Matt Wettstein, DPM
Connect with me
Experienced podiatrist specializing in all foot care including wound care and sports medicine in Twin Falls.

foot with calluses | Twin Falls Experienced Callus Specialist

Everyone will experience calluses on their feet at some point in their lives. These patches of hard, dried skin are the body's way of protecting the foot from excessive pressure. While calluses are not always a cause for concern, they can be a sign of bigger problems and cause severe injuries down the line.

Why Do I Have Calluses?

Calluses are usually located on parts of the body that bear weight, like the heels and balls of the feet. They can also build up on areas that suffer repeated friction, such as the tips of toes, tops of the toe joints, or the sides of the foot where the skin rubs against the shoe.

Common Causes of Calluses on Feet

  • Daily activities. Standing or walking for long periods places weight-bearing pressure on feet that can cause calluses, particularly if a patient is overweight or wears the same shoes from day to day.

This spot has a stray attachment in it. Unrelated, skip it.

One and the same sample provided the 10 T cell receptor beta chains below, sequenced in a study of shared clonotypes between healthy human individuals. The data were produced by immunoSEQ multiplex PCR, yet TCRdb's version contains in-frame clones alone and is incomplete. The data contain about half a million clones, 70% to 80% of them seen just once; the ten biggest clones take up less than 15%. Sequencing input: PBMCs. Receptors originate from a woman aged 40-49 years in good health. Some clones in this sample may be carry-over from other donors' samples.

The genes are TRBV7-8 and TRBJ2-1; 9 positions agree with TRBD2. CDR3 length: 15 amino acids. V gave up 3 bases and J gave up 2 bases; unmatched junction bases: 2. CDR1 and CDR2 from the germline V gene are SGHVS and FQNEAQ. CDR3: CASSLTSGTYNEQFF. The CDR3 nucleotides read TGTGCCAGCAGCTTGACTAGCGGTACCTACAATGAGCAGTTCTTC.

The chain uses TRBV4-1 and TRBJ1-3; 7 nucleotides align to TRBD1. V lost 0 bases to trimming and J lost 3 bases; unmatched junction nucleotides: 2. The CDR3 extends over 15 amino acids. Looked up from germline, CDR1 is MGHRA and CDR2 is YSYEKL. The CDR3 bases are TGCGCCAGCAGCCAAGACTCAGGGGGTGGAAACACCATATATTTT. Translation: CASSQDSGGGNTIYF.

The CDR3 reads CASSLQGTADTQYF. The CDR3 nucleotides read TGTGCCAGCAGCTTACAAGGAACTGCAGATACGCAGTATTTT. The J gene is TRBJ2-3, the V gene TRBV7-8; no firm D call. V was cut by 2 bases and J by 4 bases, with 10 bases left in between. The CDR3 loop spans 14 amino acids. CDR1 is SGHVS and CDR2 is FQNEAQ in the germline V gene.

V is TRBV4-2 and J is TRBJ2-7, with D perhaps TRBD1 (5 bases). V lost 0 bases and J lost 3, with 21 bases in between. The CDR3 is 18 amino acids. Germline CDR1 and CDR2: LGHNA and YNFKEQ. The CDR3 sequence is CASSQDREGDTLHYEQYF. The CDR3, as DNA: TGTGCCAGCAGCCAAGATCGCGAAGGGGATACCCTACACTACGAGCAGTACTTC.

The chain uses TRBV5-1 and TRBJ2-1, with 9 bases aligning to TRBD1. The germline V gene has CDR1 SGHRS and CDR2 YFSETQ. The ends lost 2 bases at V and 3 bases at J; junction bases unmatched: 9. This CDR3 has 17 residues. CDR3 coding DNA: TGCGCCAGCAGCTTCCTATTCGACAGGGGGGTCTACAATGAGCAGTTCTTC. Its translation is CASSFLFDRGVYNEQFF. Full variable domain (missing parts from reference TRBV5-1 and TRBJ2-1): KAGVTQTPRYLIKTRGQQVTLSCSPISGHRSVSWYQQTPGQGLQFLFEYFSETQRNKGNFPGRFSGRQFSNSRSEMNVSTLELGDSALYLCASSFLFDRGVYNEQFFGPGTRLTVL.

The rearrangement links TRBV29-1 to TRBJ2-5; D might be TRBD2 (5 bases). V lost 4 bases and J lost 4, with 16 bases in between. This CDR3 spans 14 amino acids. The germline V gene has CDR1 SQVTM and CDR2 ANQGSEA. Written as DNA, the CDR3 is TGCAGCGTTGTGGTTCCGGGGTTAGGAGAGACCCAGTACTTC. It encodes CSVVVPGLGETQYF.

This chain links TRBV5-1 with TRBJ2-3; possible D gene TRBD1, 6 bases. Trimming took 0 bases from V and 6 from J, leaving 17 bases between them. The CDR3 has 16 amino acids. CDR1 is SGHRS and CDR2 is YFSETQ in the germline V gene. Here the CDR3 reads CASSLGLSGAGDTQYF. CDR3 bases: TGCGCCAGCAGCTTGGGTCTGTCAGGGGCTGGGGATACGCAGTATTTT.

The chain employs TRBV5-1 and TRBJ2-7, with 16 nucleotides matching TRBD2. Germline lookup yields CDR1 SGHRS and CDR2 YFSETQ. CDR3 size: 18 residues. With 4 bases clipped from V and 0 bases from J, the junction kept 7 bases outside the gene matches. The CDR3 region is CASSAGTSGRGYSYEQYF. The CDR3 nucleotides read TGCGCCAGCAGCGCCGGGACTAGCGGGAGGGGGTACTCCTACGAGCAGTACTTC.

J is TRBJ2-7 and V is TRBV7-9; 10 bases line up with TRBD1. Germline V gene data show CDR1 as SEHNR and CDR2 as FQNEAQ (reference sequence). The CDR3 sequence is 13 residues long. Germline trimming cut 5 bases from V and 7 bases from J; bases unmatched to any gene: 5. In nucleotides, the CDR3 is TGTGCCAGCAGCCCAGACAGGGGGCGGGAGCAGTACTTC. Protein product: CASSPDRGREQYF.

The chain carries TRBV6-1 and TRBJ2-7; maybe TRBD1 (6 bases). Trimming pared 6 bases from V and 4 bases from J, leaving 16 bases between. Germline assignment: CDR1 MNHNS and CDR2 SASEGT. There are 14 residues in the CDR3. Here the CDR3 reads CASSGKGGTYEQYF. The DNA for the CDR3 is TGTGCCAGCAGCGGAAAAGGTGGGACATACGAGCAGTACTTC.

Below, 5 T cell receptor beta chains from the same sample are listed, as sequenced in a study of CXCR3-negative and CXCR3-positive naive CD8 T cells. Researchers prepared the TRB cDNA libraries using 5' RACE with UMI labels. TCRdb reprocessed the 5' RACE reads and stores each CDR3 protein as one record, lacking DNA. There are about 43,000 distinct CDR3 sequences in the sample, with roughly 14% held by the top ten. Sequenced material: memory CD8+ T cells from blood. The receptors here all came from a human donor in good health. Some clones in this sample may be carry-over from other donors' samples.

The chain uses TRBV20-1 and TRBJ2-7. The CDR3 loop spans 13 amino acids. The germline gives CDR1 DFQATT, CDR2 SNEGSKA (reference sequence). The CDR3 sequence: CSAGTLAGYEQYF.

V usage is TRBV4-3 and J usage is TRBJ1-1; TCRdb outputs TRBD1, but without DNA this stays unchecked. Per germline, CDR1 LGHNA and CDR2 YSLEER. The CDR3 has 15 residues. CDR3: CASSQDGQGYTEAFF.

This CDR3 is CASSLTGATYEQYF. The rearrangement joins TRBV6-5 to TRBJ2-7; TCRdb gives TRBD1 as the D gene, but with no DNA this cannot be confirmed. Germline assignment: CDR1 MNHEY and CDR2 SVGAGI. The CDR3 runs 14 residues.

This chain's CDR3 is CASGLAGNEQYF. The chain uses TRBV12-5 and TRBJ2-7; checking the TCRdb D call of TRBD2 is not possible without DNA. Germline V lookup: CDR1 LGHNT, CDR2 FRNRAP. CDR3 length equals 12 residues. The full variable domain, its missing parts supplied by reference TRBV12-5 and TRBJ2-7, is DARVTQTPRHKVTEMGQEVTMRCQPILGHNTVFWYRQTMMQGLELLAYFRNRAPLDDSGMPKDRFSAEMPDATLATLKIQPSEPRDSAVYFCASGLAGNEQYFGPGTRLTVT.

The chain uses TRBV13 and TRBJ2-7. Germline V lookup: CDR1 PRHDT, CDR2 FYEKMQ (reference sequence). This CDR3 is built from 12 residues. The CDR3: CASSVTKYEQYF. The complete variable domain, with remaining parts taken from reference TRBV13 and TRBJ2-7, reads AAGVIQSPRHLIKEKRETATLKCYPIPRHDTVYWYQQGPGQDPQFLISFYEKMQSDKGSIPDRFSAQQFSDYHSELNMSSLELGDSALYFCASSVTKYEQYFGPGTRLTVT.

• Sports injury. Running and playing team sports can place undue pressure on certain parts of the feet, while added bathing and showering can dry out the skin. These can cause calluses to form, especially if you don't have a foot care regimen to control friction and replace lost moisture.
  • Diabetes. Calluses are always a concern for people with diabetes. Patients with neuropathy may not notice a callus developing on their feet—or feel any pain when the callus splits open into a diabetic foot ulcer. If not treated quickly, the wound may become infected or gangrenous, leading to the need for amputation.
  • Systemic problems. Many different conditions can cause dry skin that encourages calluses to form, such as psoriasis, eczema, thyroid problems, natural aging, and medication side effects.
Comments are closed.